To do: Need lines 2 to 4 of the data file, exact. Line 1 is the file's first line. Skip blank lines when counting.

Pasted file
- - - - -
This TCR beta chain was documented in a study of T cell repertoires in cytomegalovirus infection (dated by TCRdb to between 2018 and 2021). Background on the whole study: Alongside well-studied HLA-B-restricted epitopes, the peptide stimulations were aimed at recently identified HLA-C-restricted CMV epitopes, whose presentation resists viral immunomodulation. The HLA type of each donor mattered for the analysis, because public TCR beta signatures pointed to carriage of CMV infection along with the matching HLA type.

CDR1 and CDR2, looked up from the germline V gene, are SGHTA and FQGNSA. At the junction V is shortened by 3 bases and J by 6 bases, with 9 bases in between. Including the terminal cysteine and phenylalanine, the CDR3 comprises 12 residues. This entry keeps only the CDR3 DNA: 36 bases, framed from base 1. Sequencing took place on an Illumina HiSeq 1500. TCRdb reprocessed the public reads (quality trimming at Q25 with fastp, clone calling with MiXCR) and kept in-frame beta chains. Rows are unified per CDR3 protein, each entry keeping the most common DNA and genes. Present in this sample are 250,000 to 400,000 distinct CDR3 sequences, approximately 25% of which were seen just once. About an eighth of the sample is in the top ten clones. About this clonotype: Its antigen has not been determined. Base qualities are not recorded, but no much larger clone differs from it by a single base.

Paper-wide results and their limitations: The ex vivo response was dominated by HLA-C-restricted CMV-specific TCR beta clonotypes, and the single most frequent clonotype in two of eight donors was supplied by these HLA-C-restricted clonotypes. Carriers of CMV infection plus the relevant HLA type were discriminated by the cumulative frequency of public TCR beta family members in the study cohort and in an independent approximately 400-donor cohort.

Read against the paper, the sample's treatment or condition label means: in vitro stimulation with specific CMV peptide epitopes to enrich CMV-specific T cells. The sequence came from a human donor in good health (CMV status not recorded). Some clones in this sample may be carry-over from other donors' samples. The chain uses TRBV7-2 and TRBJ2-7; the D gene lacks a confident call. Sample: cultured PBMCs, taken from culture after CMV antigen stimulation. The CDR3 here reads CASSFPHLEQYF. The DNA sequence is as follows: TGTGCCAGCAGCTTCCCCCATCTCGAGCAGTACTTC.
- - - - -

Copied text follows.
CDR1 and CDR2, looked up from the germline V gene, are SGHTA and FQGNSA. At the junction V is shortened by 3 bases and J by 6 bases, with 9 bases in between. Including the terminal cysteine and phenylalanine, the CDR3 comprises 12 residues. This entry keeps only the CDR3 DNA: 36 bases, framed from base 1. Sequencing took place on an Illumina HiSeq 1500. TCRdb reprocessed the public reads (quality trimming at Q25 with fastp, clone calling with MiXCR) and kept in-frame beta chains. Rows are unified per CDR3 protein, each entry keeping the most common DNA and genes. Present in this sample are 250,000 to 400,000 distinct CDR3 sequences, approximately 25% of which were seen just once. About an eighth of the sample is in the top ten clones. About this clonotype: Its antigen has not been determined. Base qualities are not recorded, but no much larger clone differs from it by a single base.

Paper-wide results and their limitations: The ex vivo response was dominated by HLA-C-restricted CMV-specific TCR beta clonotypes, and the single most frequent clonotype in two of eight donors was supplied by these HLA-C-restricted clonotypes. Carriers of CMV infection plus the relevant HLA type were discriminated by the cumulative frequency of public TCR beta family members in the study cohort and in an independent approximately 400-donor cohort.

Read against the paper, the sample's treatment or condition label means: in vitro stimulation with specific CMV peptide epitopes to enrich CMV-specific T cells. The sequence came from a human donor in good health (CMV status not recorded). Some clones in this sample may be carry-over from other donors' samples. The chain uses TRBV7-2 and TRBJ2-7; the D gene lacks a confident call. Sample: cultured PBMCs, taken from culture after CMV antigen stimulation. The CDR3 here reads CASSFPHLEQYF. The DNA sequence is as follows: TGTGCCAGCAGCTTCCCCCATCTCGAGCAGTACTTC.